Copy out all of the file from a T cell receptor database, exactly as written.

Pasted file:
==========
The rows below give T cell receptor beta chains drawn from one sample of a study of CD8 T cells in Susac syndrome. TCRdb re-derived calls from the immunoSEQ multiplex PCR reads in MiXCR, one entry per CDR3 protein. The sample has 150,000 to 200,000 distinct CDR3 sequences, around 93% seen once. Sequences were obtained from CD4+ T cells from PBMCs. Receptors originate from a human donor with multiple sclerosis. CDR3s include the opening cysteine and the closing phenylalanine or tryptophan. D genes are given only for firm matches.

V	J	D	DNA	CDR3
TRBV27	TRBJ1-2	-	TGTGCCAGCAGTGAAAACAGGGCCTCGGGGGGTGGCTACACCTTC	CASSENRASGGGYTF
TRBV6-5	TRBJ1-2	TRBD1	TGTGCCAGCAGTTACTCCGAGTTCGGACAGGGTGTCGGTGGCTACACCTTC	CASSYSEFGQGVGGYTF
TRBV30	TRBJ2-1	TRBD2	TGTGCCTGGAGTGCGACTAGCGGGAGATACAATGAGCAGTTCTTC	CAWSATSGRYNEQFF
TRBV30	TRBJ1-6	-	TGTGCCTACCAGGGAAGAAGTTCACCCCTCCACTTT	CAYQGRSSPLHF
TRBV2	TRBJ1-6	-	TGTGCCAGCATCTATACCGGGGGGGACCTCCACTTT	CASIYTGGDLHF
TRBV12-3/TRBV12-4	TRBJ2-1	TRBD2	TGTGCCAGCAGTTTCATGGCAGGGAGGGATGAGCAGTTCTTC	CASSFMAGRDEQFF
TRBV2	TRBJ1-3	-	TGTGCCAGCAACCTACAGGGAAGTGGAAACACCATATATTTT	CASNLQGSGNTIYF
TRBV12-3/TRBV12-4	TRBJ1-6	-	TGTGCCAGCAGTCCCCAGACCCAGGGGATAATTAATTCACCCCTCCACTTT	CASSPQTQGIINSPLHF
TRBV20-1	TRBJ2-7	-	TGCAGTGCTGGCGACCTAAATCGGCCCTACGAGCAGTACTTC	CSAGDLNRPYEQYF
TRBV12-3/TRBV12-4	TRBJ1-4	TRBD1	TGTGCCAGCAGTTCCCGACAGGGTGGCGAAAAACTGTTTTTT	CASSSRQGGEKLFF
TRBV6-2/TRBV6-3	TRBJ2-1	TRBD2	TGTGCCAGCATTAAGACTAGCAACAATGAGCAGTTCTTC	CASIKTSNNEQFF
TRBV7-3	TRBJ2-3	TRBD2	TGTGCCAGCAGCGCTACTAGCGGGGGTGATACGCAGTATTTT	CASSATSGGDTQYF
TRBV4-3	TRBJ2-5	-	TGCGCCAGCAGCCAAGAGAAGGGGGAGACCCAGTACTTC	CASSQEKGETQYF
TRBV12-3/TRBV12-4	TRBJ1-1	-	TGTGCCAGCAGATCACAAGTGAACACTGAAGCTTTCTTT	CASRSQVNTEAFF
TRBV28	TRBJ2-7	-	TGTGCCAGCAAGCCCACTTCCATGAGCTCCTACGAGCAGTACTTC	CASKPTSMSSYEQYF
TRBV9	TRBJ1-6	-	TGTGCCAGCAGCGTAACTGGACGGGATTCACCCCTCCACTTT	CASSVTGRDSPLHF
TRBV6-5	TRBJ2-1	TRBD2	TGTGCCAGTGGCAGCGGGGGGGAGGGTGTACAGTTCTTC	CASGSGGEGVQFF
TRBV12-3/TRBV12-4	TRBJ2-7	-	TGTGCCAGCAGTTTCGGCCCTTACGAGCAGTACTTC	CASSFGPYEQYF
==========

The rows below give T cell receptor beta chains drawn from one sample of a study of CD8 T cells in Susac syndrome. TCRdb re-derived calls from the immunoSEQ multiplex PCR reads in MiXCR, one entry per CDR3 protein. The sample has 150,000 to 200,000 distinct CDR3 sequences, around 93% seen once. Sequences were obtained from CD4+ T cells from PBMCs. Receptors originate from a human donor with multiple sclerosis. CDR3s include the opening cysteine and the closing phenylalanine or tryptophan. D genes are given only for firm matches.

V	J	D	DNA	CDR3
TRBV27	TRBJ1-2	-	TGTGCCAGCAGTGAAAACAGGGCCTCGGGGGGTGGCTACACCTTC	CASSENRASGGGYTF
TRBV6-5	TRBJ1-2	TRBD1	TGTGCCAGCAGTTACTCCGAGTTCGGACAGGGTGTCGGTGGCTACACCTTC	CASSYSEFGQGVGGYTF
TRBV30	TRBJ2-1	TRBD2	TGTGCCTGGAGTGCGACTAGCGGGAGATACAATGAGCAGTTCTTC	CAWSATSGRYNEQFF
TRBV30	TRBJ1-6	-	TGTGCCTACCAGGGAAGAAGTTCACCCCTCCACTTT	CAYQGRSSPLHF
TRBV2	TRBJ1-6	-	TGTGCCAGCATCTATACCGGGGGGGACCTCCACTTT	CASIYTGGDLHF
TRBV12-3/TRBV12-4	TRBJ2-1	TRBD2	TGTGCCAGCAGTTTCATGGCAGGGAGGGATGAGCAGTTCTTC	CASSFMAGRDEQFF
TRBV2	TRBJ1-3	-	TGTGCCAGCAACCTACAGGGAAGTGGAAACACCATATATTTT	CASNLQGSGNTIYF
TRBV12-3/TRBV12-4	TRBJ1-6	-	TGTGCCAGCAGTCCCCAGACCCAGGGGATAATTAATTCACCCCTCCACTTT	CASSPQTQGIINSPLHF
TRBV20-1	TRBJ2-7	-	TGCAGTGCTGGCGACCTAAATCGGCCCTACGAGCAGTACTTC	CSAGDLNRPYEQYF
TRBV12-3/TRBV12-4	TRBJ1-4	TRBD1	TGTGCCAGCAGTTCCCGACAGGGTGGCGAAAAACTGTTTTTT	CASSSRQGGEKLFF
TRBV6-2/TRBV6-3	TRBJ2-1	TRBD2	TGTGCCAGCATTAAGACTAGCAACAATGAGCAGTTCTTC	CASIKTSNNEQFF
TRBV7-3	TRBJ2-3	TRBD2	TGTGCCAGCAGCGCTACTAGCGGGGGTGATACGCAGTATTTT	CASSATSGGDTQYF
TRBV4-3	TRBJ2-5	-	TGCGCCAGCAGCCAAGAGAAGGGGGAGACCCAGTACTTC	CASSQEKGETQYF
TRBV12-3/TRBV12-4	TRBJ1-1	-	TGTGCCAGCAGATCACAAGTGAACACTGAAGCTTTCTTT	CASRSQVNTEAFF
TRBV28	TRBJ2-7	-	TGTGCCAGCAAGCCCACTTCCATGAGCTCCTACGAGCAGTACTTC	CASKPTSMSSYEQYF
TRBV9	TRBJ1-6	-	TGTGCCAGCAGCGTAACTGGACGGGATTCACCCCTCCACTTT	CASSVTGRDSPLHF
TRBV6-5	TRBJ2-1	TRBD2	TGTGCCAGTGGCAGCGGGGGGGAGGGTGTACAGTTCTTC	CASGSGGEGVQFF
TRBV12-3/TRBV12-4	TRBJ2-7	-	TGTGCCAGCAGTTTCGGCCCTTACGAGCAGTACTTC	CASSFGPYEQYF